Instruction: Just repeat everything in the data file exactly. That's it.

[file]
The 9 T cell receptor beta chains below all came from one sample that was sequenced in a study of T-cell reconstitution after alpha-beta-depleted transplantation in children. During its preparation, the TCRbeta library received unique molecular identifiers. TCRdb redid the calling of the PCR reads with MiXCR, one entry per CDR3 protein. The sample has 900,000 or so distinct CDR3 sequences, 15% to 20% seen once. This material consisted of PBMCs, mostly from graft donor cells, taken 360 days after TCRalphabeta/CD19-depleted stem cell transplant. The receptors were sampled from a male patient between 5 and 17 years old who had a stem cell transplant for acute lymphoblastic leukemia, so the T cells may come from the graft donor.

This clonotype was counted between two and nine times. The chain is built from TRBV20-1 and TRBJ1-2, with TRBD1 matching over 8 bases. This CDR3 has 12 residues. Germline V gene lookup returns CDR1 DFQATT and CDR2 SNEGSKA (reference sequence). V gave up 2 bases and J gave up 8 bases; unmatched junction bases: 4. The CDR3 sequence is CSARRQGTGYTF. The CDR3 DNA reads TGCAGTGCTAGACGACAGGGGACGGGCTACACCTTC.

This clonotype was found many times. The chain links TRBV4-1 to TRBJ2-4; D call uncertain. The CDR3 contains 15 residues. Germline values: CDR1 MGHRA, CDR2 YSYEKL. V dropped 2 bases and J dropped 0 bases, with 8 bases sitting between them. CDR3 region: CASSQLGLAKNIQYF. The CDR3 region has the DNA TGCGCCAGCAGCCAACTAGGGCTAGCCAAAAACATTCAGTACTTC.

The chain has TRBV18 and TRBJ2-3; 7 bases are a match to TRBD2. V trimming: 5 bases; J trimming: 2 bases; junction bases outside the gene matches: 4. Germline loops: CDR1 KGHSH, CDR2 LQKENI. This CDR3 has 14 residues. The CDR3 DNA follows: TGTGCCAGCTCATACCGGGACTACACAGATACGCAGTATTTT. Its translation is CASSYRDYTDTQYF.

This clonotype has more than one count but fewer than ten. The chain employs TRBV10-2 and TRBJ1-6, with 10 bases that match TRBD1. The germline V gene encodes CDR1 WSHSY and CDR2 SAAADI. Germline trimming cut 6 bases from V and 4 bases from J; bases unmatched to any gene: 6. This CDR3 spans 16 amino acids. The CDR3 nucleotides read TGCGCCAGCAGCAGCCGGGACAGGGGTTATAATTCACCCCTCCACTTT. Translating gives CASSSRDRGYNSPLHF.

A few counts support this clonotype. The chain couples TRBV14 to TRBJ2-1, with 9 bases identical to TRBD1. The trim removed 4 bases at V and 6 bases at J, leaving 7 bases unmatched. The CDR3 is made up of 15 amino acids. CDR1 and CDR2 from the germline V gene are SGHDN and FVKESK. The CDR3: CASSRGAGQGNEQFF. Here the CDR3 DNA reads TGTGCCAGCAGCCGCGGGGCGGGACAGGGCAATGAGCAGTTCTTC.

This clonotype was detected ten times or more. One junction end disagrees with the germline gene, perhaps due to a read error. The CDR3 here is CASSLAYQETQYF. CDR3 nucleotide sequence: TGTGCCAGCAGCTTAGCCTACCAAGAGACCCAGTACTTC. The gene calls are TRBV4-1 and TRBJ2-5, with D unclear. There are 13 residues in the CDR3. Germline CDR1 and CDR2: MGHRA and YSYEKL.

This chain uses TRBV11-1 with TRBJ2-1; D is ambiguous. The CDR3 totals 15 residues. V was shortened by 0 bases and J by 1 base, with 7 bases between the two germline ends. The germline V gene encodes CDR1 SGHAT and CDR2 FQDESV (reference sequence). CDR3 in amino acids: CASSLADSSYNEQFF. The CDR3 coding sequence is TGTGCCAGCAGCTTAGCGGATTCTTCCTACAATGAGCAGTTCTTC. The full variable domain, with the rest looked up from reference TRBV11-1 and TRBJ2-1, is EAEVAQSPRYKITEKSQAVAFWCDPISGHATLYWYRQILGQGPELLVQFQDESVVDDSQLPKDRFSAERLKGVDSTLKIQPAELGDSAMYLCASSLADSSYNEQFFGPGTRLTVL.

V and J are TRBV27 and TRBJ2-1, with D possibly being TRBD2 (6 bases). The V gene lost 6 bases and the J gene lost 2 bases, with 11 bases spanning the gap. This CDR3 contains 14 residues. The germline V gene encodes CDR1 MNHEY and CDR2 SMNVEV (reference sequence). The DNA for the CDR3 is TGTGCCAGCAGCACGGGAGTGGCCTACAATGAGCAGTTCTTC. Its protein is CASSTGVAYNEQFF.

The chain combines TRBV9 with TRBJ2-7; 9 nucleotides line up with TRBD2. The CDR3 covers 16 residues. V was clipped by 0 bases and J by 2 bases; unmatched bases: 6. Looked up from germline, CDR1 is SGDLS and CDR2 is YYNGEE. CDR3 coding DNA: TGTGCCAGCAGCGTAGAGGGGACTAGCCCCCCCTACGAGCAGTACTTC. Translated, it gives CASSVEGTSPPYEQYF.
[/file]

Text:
The 9 T cell receptor beta chains below all came from one sample that was sequenced in a study of T-cell reconstitution after alpha-beta-depleted transplantation in children. During its preparation, the TCRbeta library received unique molecular identifiers. TCRdb redid the calling of the PCR reads with MiXCR, one entry per CDR3 protein. The sample has 900,000 or so distinct CDR3 sequences, 15% to 20% seen once. This material consisted of PBMCs, mostly from graft donor cells, taken 360 days after TCRalphabeta/CD19-depleted stem cell transplant. The receptors were sampled from a male patient between 5 and 17 years old who had a stem cell transplant for acute lymphoblastic leukemia, so the T cells may come from the graft donor.

This clonotype was counted between two and nine times. The chain is built from TRBV20-1 and TRBJ1-2, with TRBD1 matching over 8 bases. This CDR3 has 12 residues. Germline V gene lookup returns CDR1 DFQATT and CDR2 SNEGSKA (reference sequence). V gave up 2 bases and J gave up 8 bases; unmatched junction bases: 4. The CDR3 sequence is CSARRQGTGYTF. The CDR3 DNA reads TGCAGTGCTAGACGACAGGGGACGGGCTACACCTTC.

This clonotype was found many times. The chain links TRBV4-1 to TRBJ2-4; D call uncertain. The CDR3 contains 15 residues. Germline values: CDR1 MGHRA, CDR2 YSYEKL. V dropped 2 bases and J dropped 0 bases, with 8 bases sitting between them. CDR3 region: CASSQLGLAKNIQYF. The CDR3 region has the DNA TGCGCCAGCAGCCAACTAGGGCTAGCCAAAAACATTCAGTACTTC.

The chain has TRBV18 and TRBJ2-3; 7 bases are a match to TRBD2. V trimming: 5 bases; J trimming: 2 bases; junction bases outside the gene matches: 4. Germline loops: CDR1 KGHSH, CDR2 LQKENI. This CDR3 has 14 residues. The CDR3 DNA follows: TGTGCCAGCTCATACCGGGACTACACAGATACGCAGTATTTT. Its translation is CASSYRDYTDTQYF.

This clonotype has more than one count but fewer than ten. The chain employs TRBV10-2 and TRBJ1-6, with 10 bases that match TRBD1. The germline V gene encodes CDR1 WSHSY and CDR2 SAAADI. Germline trimming cut 6 bases from V and 4 bases from J; bases unmatched to any gene: 6. This CDR3 spans 16 amino acids. The CDR3 nucleotides read TGCGCCAGCAGCAGCCGGGACAGGGGTTATAATTCACCCCTCCACTTT. Translating gives CASSSRDRGYNSPLHF.

A few counts support this clonotype. The chain couples TRBV14 to TRBJ2-1, with 9 bases identical to TRBD1. The trim removed 4 bases at V and 6 bases at J, leaving 7 bases unmatched. The CDR3 is made up of 15 amino acids. CDR1 and CDR2 from the germline V gene are SGHDN and FVKESK. The CDR3: CASSRGAGQGNEQFF. Here the CDR3 DNA reads TGTGCCAGCAGCCGCGGGGCGGGACAGGGCAATGAGCAGTTCTTC.

This clonotype was detected ten times or more. One junction end disagrees with the germline gene, perhaps due to a read error. The CDR3 here is CASSLAYQETQYF. CDR3 nucleotide sequence: TGTGCCAGCAGCTTAGCCTACCAAGAGACCCAGTACTTC. The gene calls are TRBV4-1 and TRBJ2-5, with D unclear. There are 13 residues in the CDR3. Germline CDR1 and CDR2: MGHRA and YSYEKL.

This chain uses TRBV11-1 with TRBJ2-1; D is ambiguous. The CDR3 totals 15 residues. V was shortened by 0 bases and J by 1 base, with 7 bases between the two germline ends. The germline V gene encodes CDR1 SGHAT and CDR2 FQDESV (reference sequence). CDR3 in amino acids: CASSLADSSYNEQFF. The CDR3 coding sequence is TGTGCCAGCAGCTTAGCGGATTCTTCCTACAATGAGCAGTTCTTC. The full variable domain, with the rest looked up from reference TRBV11-1 and TRBJ2-1, is EAEVAQSPRYKITEKSQAVAFWCDPISGHATLYWYRQILGQGPELLVQFQDESVVDDSQLPKDRFSAERLKGVDSTLKIQPAELGDSAMYLCASSLADSSYNEQFFGPGTRLTVL.

V and J are TRBV27 and TRBJ2-1, with D possibly being TRBD2 (6 bases). The V gene lost 6 bases and the J gene lost 2 bases, with 11 bases spanning the gap. This CDR3 contains 14 residues. The germline V gene encodes CDR1 MNHEY and CDR2 SMNVEV (reference sequence). The DNA for the CDR3 is TGTGCCAGCAGCACGGGAGTGGCCTACAATGAGCAGTTCTTC. Its protein is CASSTGVAYNEQFF.

The chain combines TRBV9 with TRBJ2-7; 9 nucleotides line up with TRBD2. The CDR3 covers 16 residues. V was clipped by 0 bases and J by 2 bases; unmatched bases: 6. Looked up from germline, CDR1 is SGDLS and CDR2 is YYNGEE. CDR3 coding DNA: TGTGCCAGCAGCGTAGAGGGGACTAGCCCCCCCTACGAGCAGTACTTC. Translated, it gives CASSVEGTSPPYEQYF.